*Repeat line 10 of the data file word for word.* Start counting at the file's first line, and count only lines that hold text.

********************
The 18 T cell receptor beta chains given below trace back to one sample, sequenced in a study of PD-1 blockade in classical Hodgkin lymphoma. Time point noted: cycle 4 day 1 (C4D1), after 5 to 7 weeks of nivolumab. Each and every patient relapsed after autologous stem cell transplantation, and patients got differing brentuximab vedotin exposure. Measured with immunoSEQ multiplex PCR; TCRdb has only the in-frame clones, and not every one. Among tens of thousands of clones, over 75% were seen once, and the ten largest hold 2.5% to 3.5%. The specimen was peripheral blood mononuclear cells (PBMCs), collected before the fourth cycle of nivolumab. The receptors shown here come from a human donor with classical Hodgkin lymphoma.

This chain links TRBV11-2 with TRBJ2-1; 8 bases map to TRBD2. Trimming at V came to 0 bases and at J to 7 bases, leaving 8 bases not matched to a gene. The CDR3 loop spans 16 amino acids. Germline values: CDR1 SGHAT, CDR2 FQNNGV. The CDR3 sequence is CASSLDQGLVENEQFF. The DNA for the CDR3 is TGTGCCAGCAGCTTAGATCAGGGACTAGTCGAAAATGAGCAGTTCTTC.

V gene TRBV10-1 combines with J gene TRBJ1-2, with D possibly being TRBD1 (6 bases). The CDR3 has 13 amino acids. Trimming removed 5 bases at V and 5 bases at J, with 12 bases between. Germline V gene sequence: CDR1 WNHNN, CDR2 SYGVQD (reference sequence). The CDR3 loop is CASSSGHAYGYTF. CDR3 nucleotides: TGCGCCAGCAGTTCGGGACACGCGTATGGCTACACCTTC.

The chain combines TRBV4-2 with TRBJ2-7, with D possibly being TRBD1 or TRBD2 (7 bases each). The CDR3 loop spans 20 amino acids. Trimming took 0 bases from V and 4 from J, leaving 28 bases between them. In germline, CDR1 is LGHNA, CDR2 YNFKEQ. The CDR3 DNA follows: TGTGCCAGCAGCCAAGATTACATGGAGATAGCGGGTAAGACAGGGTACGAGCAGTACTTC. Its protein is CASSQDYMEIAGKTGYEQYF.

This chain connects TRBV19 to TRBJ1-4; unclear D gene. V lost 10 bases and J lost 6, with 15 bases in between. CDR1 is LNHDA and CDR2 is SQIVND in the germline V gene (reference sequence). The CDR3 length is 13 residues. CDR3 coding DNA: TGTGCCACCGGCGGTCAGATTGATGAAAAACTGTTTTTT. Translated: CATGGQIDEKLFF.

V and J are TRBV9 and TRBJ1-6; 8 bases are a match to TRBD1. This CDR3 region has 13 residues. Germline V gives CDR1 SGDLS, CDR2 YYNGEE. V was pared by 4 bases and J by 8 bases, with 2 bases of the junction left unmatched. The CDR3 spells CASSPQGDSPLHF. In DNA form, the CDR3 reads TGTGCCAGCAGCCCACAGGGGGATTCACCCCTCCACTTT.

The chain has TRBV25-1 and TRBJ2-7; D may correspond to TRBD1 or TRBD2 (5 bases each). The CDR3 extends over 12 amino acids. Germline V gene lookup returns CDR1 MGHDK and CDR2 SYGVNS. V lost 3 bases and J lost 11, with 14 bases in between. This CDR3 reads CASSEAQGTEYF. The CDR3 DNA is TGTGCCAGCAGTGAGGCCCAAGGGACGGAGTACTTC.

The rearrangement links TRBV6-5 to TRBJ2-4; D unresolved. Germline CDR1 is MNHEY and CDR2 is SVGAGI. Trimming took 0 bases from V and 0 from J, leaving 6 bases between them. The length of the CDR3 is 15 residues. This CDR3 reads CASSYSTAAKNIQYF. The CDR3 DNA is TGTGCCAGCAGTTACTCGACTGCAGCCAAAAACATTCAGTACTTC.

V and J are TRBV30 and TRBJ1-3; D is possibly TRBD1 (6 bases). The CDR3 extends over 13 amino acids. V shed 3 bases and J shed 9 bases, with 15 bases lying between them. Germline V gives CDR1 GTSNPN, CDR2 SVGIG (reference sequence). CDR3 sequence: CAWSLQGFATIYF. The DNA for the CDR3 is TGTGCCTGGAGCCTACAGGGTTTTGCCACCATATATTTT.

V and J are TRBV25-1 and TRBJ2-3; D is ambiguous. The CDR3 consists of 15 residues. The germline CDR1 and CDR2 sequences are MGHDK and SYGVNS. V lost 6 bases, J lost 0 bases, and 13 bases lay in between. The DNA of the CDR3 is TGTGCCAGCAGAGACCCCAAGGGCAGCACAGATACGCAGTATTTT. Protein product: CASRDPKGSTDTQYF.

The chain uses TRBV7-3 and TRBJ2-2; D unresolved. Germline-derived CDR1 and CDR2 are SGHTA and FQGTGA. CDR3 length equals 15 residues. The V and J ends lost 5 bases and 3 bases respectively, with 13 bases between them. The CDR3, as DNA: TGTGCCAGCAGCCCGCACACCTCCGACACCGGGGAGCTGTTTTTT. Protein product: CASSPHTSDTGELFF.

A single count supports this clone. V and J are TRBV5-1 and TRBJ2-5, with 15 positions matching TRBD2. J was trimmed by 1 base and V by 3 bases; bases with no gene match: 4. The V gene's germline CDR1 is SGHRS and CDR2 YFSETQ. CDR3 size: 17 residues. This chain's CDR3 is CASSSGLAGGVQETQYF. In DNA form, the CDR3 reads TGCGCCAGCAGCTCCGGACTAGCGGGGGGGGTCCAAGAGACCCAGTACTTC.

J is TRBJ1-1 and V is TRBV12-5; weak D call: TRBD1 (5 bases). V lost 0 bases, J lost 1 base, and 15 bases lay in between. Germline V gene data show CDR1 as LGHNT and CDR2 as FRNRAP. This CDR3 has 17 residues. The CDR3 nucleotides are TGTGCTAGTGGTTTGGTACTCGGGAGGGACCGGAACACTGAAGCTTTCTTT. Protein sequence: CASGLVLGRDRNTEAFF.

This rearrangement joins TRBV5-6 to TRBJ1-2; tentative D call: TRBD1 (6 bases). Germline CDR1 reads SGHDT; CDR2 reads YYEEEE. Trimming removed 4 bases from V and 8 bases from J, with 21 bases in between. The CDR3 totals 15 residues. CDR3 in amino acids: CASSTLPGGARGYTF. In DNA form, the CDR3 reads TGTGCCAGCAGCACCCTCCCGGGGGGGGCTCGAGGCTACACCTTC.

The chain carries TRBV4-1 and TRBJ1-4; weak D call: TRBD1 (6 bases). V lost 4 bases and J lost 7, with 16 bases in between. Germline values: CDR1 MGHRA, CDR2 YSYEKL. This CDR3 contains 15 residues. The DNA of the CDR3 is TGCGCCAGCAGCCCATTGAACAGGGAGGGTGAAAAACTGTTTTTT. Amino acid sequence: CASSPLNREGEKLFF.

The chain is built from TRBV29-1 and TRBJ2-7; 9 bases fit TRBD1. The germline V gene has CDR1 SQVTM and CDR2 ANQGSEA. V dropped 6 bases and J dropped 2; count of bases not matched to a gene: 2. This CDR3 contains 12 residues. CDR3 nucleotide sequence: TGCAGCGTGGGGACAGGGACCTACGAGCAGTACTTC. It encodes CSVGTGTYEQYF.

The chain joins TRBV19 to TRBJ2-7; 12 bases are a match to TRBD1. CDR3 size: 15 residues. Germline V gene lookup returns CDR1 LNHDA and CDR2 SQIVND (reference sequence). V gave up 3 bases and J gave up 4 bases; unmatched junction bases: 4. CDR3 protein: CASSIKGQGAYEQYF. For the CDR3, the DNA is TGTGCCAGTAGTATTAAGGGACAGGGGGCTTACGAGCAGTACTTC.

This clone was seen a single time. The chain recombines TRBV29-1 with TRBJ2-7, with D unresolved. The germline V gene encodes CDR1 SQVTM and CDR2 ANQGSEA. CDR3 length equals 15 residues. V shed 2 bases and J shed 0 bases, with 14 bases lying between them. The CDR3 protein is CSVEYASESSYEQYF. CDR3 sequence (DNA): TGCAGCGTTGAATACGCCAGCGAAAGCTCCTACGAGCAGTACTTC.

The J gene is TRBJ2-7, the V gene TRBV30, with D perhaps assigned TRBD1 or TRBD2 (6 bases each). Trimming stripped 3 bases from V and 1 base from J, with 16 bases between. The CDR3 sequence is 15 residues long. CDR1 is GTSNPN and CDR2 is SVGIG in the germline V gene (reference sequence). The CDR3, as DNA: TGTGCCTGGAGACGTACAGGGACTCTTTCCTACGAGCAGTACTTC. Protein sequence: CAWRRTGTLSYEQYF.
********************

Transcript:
V and J are TRBV25-1 and TRBJ2-3; D is ambiguous. The CDR3 consists of 15 residues. The germline CDR1 and CDR2 sequences are MGHDK and SYGVNS. V lost 6 bases, J lost 0 bases, and 13 bases lay in between. The DNA of the CDR3 is TGTGCCAGCAGAGACCCCAAGGGCAGCACAGATACGCAGTATTTT. Protein product: CASRDPKGSTDTQYF.